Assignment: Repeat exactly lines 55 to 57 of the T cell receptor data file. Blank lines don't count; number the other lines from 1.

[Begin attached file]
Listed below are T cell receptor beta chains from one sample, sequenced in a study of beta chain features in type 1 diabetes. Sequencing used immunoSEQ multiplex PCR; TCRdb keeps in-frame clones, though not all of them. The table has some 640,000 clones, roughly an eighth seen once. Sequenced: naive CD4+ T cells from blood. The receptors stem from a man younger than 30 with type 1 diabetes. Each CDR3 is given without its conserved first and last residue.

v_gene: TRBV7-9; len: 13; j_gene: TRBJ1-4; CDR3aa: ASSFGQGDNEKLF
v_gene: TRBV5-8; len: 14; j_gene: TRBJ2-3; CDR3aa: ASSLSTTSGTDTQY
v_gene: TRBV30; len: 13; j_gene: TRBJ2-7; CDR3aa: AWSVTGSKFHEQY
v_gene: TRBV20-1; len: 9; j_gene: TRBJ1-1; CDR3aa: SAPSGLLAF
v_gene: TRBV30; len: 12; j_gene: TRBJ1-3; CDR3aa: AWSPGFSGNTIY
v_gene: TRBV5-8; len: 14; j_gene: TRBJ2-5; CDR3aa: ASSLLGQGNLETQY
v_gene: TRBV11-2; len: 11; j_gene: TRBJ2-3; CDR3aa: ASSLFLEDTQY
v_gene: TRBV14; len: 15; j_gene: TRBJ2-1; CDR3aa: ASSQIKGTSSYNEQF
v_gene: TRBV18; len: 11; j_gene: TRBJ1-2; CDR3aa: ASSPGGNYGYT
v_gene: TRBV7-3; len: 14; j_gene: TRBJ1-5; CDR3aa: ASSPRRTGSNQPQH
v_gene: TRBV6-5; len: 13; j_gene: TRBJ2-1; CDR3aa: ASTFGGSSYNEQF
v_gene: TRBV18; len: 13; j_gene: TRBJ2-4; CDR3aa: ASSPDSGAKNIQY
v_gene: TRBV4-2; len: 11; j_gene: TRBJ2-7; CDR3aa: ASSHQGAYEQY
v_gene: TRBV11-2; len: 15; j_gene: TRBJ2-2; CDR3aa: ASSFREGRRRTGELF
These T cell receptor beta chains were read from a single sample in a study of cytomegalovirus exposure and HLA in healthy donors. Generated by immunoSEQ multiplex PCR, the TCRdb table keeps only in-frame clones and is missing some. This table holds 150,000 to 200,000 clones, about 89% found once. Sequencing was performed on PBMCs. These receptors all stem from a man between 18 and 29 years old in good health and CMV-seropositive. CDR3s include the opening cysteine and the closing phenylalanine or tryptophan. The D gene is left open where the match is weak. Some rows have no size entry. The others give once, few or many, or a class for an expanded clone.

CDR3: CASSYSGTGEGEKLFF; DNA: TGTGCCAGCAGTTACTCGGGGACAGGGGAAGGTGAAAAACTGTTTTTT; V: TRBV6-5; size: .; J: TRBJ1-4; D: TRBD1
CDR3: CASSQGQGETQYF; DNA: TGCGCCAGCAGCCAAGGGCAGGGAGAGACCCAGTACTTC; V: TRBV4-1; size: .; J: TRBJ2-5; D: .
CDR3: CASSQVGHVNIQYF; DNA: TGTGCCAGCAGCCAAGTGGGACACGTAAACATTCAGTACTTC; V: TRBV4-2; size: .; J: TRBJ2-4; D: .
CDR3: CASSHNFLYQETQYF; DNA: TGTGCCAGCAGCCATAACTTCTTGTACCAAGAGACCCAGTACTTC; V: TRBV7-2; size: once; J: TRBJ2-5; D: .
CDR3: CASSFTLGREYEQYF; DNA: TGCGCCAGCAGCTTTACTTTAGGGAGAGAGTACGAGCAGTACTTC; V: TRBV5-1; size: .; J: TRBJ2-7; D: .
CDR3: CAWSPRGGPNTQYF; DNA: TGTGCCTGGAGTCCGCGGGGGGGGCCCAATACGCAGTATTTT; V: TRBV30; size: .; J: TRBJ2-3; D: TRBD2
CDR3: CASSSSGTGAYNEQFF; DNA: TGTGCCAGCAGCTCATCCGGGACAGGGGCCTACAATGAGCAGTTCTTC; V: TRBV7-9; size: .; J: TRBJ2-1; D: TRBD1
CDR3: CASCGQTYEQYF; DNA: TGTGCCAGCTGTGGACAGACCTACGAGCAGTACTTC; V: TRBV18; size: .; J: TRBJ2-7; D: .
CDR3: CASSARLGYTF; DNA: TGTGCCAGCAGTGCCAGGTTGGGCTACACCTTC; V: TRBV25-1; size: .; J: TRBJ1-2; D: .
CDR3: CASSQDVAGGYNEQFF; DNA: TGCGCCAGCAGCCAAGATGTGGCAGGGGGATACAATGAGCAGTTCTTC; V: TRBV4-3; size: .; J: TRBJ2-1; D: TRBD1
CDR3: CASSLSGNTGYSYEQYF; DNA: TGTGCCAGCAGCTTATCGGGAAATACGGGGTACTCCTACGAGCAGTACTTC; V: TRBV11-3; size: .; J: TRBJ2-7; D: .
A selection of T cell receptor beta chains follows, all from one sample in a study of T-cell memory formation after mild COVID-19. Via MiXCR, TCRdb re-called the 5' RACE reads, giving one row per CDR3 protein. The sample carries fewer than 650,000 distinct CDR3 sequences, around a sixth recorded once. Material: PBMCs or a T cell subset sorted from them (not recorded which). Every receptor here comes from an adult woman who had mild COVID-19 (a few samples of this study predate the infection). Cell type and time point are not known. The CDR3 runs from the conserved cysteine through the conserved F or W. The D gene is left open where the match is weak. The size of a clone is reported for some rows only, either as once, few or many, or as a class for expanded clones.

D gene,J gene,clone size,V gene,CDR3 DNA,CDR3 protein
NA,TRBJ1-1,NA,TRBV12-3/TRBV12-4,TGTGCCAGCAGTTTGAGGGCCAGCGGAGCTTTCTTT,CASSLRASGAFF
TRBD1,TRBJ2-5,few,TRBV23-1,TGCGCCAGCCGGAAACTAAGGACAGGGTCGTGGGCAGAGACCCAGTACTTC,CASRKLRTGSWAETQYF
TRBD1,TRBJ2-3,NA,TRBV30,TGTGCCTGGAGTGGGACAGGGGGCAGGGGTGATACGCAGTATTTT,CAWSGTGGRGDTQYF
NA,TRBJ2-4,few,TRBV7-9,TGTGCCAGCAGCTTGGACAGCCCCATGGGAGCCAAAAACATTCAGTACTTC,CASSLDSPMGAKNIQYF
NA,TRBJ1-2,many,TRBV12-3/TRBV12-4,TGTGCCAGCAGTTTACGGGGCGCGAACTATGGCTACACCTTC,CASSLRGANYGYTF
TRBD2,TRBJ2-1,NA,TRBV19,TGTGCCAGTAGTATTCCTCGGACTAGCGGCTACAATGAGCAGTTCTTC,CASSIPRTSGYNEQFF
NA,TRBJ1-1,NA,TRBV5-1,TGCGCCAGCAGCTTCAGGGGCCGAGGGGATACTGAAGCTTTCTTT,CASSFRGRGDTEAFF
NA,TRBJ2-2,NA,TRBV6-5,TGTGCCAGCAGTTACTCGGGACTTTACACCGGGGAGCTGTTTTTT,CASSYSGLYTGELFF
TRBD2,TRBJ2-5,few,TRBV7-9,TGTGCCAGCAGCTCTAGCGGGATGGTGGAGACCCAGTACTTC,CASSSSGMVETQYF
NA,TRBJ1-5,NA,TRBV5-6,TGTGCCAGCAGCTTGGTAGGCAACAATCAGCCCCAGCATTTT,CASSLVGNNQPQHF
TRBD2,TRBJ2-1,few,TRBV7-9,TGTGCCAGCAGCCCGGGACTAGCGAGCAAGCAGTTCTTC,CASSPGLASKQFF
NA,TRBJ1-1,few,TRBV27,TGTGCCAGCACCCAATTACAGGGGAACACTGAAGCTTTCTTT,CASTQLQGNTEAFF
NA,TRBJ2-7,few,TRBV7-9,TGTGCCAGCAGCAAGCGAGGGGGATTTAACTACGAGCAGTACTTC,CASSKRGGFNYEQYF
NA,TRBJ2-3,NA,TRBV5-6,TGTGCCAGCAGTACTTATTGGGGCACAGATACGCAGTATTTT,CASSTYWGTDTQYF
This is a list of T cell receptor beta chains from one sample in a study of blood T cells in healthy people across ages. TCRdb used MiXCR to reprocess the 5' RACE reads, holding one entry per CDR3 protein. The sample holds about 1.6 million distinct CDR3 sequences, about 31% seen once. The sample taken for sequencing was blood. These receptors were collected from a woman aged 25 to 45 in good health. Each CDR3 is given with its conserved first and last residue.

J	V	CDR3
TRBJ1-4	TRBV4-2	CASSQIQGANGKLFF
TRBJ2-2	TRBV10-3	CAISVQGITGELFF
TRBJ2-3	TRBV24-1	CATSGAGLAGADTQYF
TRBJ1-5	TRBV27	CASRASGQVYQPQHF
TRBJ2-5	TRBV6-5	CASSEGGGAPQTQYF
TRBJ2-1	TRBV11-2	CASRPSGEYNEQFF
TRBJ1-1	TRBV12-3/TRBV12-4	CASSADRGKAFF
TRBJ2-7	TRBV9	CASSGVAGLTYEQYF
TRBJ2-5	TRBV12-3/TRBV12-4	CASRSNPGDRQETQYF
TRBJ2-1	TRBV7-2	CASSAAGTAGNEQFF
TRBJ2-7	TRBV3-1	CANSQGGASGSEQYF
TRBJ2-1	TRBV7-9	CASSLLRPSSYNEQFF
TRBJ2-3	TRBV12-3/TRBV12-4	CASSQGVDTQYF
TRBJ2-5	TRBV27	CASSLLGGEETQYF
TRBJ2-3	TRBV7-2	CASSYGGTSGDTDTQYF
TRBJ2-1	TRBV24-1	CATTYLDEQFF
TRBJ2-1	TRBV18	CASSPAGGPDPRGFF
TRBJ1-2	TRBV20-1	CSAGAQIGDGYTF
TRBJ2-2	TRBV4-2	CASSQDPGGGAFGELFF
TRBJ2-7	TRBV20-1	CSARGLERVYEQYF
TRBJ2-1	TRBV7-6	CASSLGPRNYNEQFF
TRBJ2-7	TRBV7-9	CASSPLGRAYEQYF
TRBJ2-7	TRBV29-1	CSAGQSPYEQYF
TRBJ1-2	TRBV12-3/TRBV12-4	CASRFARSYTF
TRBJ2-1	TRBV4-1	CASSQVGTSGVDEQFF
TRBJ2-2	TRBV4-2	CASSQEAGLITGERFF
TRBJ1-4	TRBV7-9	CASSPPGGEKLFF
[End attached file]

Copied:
TRBJ2-1	TRBV7-2	CASSAAGTAGNEQFF
TRBJ2-7	TRBV3-1	CANSQGGASGSEQYF
TRBJ2-1	TRBV7-9	CASSLLRPSSYNEQFF